What Can You Expect From a Mentorship?

mentortiesIs it unreasonable to have expectations in a mentorship?

James Ryan Moreau asked me on twitter, “are mentors supposed to refer you to job postings? I found frustration in the past when I wasn’t getting interviews.”

My knee jerk reaction to the question was, you should never assume that a mentor owes you anything.  They’re committing their time as a mentor and it’s up to them what aspects of a mentorship they want to provide.

But after more thought, something like job recommendations seems like a reasonable expectation.  I think that if you respect a young professional enough to take them on as a mentee, you should be able to trust that they’ll represent you well.  If not, you shouldn’t take on taht person as a mentee.

Mentors expect things from the mentees too, don’t they?  A lot of mentorships consist of a mentor providing advice, and resources, while the mentee acts as an assistant that helps their mentor with work.  Or a mentor might just expect a mentee to work hard, to respect their time and to put in the extra effort in their career.T

Expectations are mutual.  A healthy mentorship is one in which both the mentor and the mentee trust and respect each other.  They’re professionals and they’re friends.  They’ll help each other whenever possible.

It shouldn’t be built on expectations, but rather the will to help and to learn.

Have any thoughts on this?

View all Mentor Monday posts.

6 thoughts on “What Can You Expect From a Mentorship?

  1. The only thing I expected from my mentor was advice and guidance. Luckily, she believed in me and did recommend me for a position, but I was surprised and very thankful for it!

  2. I agree with your first point that young professionals should avoid expecting anything from mentors. Obviously if you consider the person a mentor, or somebody has been defined as your mentor, they will act as they feel is appropriate.

    Going into a mentorship situation, you should expect to work hard, listen carefully, and soak up knowledge. Beyond that, you get into some sticky positions.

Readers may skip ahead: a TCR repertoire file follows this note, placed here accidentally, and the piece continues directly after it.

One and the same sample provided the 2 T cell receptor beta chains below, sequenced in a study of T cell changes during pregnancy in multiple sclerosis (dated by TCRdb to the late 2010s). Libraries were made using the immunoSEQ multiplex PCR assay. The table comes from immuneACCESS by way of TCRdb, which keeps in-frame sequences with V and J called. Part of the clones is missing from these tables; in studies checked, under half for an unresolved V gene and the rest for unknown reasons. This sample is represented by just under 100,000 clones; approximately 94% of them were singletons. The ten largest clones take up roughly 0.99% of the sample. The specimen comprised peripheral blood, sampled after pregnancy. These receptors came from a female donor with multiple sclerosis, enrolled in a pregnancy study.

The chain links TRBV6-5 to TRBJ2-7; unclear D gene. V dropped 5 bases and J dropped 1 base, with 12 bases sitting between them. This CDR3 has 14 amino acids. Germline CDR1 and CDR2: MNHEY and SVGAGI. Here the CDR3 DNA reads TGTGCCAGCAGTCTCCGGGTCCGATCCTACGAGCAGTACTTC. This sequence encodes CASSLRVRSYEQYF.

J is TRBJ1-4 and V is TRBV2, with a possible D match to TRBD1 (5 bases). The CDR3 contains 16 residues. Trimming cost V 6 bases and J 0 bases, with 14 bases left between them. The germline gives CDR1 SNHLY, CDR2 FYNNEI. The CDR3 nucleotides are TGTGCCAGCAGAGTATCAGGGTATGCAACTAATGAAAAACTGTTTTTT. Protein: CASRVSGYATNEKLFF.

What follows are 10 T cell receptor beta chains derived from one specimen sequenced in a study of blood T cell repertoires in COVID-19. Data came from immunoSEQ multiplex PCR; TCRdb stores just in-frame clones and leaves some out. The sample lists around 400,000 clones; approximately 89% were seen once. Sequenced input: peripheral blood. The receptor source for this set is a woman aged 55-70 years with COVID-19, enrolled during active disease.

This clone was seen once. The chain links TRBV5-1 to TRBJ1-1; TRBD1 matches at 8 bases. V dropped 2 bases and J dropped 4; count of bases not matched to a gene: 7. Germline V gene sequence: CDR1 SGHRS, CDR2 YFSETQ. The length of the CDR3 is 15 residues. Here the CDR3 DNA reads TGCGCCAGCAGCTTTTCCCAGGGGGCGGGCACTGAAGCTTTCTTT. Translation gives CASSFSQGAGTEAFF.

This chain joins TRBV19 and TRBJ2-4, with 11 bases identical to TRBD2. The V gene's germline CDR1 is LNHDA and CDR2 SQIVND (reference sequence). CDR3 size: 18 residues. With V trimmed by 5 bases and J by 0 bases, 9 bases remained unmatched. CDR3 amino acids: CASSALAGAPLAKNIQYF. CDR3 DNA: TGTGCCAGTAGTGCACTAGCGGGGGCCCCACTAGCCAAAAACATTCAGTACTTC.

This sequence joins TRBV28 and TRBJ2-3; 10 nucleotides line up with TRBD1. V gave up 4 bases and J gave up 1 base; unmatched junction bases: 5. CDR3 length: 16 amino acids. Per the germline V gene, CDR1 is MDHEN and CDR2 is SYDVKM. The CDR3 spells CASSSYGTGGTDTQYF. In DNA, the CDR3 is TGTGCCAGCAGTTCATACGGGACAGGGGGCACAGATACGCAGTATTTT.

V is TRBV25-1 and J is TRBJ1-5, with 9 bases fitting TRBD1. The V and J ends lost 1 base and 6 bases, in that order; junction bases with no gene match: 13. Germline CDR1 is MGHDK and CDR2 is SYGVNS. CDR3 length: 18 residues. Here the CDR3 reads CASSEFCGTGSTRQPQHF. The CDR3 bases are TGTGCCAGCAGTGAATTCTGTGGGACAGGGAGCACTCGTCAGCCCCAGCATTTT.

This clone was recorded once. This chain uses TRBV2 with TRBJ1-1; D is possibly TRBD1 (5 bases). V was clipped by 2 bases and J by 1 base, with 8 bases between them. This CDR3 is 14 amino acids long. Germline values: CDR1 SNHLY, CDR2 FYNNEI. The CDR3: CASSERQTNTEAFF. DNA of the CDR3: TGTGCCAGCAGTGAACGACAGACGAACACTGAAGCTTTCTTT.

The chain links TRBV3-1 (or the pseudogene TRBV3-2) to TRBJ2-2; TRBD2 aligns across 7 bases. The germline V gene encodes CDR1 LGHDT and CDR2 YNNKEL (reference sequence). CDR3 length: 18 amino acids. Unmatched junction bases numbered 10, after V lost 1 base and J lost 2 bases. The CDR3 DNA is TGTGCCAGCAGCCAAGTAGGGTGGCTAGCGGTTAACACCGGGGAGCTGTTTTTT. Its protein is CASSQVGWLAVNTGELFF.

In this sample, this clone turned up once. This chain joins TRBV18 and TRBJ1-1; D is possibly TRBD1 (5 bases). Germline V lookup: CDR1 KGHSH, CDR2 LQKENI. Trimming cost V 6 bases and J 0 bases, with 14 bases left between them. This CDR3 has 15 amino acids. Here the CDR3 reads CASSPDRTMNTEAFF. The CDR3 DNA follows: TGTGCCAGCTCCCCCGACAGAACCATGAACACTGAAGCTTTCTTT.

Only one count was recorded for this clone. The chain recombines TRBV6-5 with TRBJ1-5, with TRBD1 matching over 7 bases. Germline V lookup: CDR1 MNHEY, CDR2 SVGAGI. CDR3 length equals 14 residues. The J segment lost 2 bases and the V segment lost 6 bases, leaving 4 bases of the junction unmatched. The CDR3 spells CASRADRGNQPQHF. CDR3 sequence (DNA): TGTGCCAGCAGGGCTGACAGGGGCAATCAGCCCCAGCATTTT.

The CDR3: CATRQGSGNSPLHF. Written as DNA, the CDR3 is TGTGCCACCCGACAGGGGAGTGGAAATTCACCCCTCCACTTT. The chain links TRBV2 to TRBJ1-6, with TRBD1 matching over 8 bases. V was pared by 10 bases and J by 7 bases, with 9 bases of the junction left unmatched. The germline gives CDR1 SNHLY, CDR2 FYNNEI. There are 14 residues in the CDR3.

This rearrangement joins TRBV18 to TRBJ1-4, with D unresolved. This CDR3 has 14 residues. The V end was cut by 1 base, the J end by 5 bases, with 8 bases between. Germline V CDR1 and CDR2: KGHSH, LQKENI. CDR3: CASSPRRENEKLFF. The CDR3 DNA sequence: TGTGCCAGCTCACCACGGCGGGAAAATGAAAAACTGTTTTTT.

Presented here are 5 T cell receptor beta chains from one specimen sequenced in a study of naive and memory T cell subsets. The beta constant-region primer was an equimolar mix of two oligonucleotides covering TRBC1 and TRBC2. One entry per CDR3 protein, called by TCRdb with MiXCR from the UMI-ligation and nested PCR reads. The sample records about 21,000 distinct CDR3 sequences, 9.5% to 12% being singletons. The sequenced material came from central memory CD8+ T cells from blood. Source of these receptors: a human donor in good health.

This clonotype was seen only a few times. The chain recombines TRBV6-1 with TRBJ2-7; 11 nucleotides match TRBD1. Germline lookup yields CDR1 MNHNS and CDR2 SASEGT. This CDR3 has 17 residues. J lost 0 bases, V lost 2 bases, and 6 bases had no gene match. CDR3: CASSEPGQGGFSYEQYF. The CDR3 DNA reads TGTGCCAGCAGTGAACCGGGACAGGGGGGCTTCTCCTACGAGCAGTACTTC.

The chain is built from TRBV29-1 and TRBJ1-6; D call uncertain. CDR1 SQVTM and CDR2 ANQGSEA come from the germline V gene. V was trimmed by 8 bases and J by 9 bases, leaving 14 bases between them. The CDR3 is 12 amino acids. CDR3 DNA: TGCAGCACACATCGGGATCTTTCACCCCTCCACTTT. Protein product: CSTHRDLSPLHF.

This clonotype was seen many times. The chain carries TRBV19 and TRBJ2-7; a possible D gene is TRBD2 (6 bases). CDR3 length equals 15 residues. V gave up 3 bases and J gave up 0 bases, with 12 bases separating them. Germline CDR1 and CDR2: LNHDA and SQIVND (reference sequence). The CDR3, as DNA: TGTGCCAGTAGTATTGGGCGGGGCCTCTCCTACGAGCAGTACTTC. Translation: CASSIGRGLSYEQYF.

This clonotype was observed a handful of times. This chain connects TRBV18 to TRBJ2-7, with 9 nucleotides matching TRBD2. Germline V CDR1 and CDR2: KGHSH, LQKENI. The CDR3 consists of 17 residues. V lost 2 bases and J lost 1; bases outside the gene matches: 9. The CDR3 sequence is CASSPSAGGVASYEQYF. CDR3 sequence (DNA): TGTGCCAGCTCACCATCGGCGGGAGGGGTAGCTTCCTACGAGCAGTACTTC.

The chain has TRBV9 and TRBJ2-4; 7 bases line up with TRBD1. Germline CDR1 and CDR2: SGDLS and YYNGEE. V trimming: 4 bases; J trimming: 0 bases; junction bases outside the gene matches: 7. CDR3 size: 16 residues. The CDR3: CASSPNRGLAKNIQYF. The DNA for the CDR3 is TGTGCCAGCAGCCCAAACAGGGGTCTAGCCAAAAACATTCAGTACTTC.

If a person is consistently in a mentor role, they will evaluate which people they will recommend. If you simply expect a recommendation, you are not likely to work as hard for it.

    If your mentor won’t recommend you (even after asking), look at your performance and ask if you deserve it.

    1. This then leads into a discussion of whether or not professionals are taking mentorships too lightly. Are they choose the right mentees? Are they guiding the people that deserve it? Or are they just helping whoever asks. I think mentors have a responsibility too. If you’re going to enter into a formal mentorship, you have to choose wisely and be willing to commit to it, if you’re going to get the most out of it.

  3. Having a mentor is like taking a girl out on a date. You have to make all the right moves. Wine and dine then. Listen to what they have to say, but add to the conversation. Compliment them because that’s what they like to hear. Treat your mentor like you have been living your whole life just so you could finally meet them. Do all of this, and they still might not put out. That’s the risk we take, but if you stay the course you might eventually reach that wonderful goal.

    Like women, a good mentor is worth their weight in gold, while us suitors are a dime a dozen. While you never know if a mentor will finally let you in their pants and give you a recommendation, I say god bless them for showing up.

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